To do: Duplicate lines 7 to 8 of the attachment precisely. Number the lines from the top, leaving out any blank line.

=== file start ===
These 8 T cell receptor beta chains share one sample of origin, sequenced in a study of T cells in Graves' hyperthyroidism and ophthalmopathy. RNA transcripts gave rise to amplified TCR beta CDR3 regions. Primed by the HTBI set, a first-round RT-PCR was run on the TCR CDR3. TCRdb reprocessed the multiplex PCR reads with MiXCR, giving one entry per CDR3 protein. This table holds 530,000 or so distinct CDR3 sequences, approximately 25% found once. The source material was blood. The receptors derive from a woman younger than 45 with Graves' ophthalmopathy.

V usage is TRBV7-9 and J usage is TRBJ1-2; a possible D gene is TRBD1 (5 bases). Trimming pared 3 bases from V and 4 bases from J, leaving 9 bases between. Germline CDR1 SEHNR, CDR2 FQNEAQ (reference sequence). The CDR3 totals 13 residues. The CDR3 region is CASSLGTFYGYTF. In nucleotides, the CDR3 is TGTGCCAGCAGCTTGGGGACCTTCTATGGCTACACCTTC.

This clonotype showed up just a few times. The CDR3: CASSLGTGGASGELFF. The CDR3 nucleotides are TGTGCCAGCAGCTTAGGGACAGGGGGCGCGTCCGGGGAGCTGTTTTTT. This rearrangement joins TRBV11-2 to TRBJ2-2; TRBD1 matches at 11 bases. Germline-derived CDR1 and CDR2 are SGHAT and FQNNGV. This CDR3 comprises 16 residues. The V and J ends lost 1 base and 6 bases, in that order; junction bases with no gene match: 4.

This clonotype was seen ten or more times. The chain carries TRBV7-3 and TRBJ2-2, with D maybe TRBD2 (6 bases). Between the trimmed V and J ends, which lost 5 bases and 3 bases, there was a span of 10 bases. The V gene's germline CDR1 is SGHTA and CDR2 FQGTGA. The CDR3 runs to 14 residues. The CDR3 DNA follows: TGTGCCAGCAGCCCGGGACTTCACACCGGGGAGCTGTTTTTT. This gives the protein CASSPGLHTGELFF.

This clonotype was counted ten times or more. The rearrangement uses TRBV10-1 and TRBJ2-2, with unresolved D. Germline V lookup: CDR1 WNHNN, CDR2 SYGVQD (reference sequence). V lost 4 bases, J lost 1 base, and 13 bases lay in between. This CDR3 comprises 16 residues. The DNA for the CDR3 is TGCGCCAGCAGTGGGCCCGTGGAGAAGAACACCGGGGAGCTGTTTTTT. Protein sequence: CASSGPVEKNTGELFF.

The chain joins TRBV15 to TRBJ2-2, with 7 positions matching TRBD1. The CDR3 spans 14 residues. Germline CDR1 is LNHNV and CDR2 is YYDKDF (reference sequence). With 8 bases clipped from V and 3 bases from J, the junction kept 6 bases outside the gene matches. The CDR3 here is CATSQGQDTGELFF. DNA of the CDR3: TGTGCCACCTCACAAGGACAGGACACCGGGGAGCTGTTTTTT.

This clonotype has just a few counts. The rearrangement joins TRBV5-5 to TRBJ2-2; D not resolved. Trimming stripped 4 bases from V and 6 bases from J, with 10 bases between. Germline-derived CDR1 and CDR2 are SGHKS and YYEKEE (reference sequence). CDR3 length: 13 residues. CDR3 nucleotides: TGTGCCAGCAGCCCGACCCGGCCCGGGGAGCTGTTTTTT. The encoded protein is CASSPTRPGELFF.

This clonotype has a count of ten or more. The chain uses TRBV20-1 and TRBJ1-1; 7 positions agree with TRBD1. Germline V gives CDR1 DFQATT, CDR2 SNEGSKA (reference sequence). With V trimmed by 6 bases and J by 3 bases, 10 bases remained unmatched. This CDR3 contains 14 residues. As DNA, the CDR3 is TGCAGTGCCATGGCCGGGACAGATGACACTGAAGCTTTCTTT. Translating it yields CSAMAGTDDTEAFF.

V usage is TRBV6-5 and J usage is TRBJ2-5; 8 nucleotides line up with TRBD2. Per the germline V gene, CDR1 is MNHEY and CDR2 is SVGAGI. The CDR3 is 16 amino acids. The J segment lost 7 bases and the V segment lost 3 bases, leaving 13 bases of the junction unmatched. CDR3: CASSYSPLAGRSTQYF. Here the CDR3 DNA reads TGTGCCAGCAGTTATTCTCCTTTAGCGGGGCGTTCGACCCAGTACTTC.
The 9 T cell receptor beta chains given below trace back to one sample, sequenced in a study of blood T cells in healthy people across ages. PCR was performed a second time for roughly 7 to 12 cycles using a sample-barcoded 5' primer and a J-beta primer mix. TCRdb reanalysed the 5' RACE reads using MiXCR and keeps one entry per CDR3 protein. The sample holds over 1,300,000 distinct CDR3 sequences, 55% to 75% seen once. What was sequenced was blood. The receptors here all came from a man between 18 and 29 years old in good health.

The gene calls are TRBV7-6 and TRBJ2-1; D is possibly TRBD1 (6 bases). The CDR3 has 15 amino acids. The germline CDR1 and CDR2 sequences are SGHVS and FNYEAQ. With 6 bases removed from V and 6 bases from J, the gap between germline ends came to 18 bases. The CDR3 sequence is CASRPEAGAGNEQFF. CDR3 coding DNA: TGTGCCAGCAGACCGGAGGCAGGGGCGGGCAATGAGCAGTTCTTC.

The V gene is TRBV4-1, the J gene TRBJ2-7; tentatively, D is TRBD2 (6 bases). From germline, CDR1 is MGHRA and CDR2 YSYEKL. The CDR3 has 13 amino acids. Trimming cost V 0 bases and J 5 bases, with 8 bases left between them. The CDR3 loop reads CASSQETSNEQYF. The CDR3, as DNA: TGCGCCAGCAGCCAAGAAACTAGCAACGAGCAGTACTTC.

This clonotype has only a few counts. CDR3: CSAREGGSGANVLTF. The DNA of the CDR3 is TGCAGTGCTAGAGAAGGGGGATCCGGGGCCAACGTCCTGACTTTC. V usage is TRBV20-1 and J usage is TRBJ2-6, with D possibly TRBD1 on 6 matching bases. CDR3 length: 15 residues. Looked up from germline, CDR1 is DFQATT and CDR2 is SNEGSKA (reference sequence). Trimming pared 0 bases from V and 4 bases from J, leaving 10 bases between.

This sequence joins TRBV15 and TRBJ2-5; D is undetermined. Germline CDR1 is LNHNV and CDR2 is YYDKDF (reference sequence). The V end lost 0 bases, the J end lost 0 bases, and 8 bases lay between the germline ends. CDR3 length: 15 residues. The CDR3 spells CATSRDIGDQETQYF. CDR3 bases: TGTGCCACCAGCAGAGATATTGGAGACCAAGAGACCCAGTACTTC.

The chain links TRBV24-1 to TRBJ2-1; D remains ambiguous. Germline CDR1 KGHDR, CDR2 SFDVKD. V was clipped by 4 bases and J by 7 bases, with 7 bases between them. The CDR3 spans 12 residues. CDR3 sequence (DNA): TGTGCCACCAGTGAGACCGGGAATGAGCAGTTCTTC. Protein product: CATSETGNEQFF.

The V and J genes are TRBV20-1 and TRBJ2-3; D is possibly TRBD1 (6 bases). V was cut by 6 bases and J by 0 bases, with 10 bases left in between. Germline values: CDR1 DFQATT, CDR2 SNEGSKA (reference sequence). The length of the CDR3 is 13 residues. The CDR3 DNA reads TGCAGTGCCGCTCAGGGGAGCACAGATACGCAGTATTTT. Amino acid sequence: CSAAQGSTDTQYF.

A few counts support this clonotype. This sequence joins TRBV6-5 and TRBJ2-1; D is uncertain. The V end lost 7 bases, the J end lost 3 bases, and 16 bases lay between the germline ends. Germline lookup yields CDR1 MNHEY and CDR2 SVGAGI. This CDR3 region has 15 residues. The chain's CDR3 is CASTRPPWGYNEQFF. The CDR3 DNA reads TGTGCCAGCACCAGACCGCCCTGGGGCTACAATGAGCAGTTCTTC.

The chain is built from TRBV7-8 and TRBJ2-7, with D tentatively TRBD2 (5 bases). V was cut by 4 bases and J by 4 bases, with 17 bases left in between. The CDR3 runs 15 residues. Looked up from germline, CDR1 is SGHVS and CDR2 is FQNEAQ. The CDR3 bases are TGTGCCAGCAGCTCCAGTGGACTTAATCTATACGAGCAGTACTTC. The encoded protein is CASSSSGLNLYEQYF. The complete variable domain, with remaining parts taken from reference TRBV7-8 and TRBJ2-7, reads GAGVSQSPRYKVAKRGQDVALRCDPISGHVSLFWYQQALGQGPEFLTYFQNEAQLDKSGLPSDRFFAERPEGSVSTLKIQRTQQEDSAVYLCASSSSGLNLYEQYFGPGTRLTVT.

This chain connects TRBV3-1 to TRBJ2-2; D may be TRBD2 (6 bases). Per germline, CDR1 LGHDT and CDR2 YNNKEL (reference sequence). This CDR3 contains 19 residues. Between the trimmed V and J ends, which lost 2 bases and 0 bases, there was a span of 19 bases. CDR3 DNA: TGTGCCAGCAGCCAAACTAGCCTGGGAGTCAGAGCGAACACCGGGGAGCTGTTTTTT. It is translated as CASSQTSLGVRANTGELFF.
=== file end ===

This clonotype has just a few counts. The rearrangement joins TRBV5-5 to TRBJ2-2; D not resolved. Trimming stripped 4 bases from V and 6 bases from J, with 10 bases between. Germline-derived CDR1 and CDR2 are SGHKS and YYEKEE (reference sequence). CDR3 length: 13 residues. CDR3 nucleotides: TGTGCCAGCAGCCCGACCCGGCCCGGGGAGCTGTTTTTT. The encoded protein is CASSPTRPGELFF.

This clonotype has a count of ten or more. The chain uses TRBV20-1 and TRBJ1-1; 7 positions agree with TRBD1. Germline V gives CDR1 DFQATT, CDR2 SNEGSKA (reference sequence). With V trimmed by 6 bases and J by 3 bases, 10 bases remained unmatched. This CDR3 contains 14 residues. As DNA, the CDR3 is TGCAGTGCCATGGCCGGGACAGATGACACTGAAGCTTTCTTT. Translating it yields CSAMAGTDDTEAFF.